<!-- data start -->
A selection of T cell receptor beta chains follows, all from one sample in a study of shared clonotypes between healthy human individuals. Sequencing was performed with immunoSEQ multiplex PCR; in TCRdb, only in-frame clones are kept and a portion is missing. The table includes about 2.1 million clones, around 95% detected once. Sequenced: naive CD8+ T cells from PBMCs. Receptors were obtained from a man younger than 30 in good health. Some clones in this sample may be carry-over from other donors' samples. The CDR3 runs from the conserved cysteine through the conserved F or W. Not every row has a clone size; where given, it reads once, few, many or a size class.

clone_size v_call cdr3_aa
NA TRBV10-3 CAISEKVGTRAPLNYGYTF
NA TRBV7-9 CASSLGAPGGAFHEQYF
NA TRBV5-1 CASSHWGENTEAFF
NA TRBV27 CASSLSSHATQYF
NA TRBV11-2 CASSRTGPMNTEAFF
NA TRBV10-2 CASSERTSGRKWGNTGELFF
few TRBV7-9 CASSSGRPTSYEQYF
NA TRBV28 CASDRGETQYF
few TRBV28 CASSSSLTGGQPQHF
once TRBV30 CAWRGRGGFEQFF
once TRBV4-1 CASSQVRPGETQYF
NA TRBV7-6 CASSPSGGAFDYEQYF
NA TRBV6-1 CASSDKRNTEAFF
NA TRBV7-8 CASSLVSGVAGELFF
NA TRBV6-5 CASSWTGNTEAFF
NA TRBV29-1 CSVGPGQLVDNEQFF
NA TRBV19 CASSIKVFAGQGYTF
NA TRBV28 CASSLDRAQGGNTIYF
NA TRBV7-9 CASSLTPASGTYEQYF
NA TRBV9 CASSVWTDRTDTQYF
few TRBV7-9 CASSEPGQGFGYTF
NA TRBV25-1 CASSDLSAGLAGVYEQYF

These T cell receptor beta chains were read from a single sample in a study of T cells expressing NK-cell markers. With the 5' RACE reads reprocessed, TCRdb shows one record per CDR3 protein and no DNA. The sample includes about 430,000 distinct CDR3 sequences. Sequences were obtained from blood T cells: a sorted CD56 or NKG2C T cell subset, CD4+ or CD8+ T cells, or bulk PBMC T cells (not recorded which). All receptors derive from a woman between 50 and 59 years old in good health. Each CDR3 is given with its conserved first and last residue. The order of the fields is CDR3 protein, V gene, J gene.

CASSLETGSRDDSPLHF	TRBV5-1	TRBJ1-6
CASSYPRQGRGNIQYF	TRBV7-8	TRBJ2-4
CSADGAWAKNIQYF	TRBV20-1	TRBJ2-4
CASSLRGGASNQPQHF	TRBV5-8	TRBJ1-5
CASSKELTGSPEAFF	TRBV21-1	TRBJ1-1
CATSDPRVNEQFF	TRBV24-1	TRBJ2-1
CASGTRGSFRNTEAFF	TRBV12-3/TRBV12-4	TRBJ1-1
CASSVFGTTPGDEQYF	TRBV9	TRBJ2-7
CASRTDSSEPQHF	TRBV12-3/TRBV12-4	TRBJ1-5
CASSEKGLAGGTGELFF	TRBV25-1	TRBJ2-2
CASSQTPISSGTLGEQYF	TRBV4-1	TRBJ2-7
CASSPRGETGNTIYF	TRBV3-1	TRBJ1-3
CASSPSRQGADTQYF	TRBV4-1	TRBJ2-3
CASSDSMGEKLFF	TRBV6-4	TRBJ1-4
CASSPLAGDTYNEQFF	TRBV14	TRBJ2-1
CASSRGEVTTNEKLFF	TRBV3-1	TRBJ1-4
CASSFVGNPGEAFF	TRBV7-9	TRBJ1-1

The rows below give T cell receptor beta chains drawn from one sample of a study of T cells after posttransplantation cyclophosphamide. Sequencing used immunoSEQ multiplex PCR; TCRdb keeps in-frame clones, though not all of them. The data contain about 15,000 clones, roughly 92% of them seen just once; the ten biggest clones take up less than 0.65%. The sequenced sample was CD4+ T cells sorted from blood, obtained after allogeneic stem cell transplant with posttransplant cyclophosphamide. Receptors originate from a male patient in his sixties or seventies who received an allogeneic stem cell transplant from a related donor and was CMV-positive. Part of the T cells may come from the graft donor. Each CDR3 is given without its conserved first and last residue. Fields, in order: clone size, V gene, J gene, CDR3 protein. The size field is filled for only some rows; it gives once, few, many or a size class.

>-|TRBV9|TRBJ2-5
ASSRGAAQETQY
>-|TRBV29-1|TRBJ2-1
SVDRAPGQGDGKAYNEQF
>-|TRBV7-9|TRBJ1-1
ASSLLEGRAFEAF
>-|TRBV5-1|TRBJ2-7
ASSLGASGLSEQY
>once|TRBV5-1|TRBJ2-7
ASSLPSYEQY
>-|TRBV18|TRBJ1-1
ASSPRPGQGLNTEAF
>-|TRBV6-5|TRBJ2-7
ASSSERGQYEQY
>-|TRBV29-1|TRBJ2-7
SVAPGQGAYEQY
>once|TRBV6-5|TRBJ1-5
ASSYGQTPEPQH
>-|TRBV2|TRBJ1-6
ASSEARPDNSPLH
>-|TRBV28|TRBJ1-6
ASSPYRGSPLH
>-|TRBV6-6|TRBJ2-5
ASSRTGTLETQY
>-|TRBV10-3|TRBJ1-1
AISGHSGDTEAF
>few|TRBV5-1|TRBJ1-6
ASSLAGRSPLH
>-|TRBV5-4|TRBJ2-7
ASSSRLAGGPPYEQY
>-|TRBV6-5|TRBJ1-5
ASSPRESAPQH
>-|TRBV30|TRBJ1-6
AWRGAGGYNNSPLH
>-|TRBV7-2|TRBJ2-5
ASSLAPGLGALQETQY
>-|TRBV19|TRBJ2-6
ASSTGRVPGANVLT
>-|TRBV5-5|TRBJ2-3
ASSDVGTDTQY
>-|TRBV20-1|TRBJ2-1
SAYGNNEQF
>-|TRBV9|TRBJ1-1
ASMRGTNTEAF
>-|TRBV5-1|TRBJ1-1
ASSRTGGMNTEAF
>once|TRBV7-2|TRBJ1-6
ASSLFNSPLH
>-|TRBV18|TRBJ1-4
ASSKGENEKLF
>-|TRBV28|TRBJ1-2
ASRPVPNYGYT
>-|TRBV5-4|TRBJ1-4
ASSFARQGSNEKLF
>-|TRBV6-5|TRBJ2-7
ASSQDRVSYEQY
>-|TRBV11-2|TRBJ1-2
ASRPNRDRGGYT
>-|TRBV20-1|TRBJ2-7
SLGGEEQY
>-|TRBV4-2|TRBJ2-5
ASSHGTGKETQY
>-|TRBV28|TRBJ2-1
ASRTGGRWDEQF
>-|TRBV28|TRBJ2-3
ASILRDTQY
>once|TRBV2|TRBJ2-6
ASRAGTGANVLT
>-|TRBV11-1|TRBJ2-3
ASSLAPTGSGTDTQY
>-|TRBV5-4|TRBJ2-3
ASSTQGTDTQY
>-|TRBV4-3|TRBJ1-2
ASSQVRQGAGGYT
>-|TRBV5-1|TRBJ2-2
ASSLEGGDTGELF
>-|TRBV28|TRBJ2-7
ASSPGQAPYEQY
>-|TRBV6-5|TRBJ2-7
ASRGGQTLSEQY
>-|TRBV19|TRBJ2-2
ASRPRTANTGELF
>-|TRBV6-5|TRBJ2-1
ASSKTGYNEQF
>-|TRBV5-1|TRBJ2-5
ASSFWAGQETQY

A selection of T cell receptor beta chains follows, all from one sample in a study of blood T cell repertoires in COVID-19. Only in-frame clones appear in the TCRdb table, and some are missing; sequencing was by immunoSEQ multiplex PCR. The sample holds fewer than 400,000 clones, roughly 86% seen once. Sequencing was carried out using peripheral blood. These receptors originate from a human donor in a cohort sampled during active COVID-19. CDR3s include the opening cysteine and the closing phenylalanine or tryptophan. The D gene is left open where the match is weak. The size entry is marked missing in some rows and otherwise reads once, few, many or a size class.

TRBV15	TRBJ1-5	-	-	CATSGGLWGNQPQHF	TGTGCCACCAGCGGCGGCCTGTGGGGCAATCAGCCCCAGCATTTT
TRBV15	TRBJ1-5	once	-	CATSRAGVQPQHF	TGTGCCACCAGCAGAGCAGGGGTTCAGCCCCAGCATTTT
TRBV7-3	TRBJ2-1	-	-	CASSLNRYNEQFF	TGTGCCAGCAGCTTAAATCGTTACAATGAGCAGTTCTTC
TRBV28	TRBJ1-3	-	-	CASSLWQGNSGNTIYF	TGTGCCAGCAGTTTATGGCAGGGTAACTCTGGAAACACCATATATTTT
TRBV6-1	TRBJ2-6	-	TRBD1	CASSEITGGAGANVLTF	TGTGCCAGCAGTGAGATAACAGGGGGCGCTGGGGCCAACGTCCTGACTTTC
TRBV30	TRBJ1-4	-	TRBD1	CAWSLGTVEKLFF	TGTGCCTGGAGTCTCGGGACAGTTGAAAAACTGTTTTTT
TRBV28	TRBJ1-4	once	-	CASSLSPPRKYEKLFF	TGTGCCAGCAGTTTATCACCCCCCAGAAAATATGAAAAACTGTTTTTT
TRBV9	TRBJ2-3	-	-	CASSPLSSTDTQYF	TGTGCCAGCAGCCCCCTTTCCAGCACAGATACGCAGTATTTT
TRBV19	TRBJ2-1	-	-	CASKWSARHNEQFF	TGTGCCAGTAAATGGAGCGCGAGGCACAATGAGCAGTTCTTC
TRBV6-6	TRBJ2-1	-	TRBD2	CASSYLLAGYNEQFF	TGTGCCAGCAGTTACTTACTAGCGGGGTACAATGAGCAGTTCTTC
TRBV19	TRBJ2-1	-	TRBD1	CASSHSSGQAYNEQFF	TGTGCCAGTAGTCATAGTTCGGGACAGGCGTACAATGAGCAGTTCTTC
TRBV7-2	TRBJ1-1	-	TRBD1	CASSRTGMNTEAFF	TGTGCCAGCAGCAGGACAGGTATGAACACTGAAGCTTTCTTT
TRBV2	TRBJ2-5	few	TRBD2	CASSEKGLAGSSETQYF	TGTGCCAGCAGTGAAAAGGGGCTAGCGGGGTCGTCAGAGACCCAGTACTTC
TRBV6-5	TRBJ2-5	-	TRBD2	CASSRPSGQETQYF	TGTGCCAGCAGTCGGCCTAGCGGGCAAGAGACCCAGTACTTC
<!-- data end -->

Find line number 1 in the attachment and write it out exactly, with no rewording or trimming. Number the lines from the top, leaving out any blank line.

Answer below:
A selection of T cell receptor beta chains follows, all from one sample in a study of shared clonotypes between healthy human individuals. Sequencing was performed with immunoSEQ multiplex PCR; in TCRdb, only in-frame clones are kept and a portion is missing. The table includes about 2.1 million clones, around 95% detected once. Sequenced: naive CD8+ T cells from PBMCs. Receptors were obtained from a man younger than 30 in good health. Some clones in this sample may be carry-over from other donors' samples. The CDR3 runs from the conserved cysteine through the conserved F or W. Not every row has a clone size; where given, it reads once, few, many or a size class.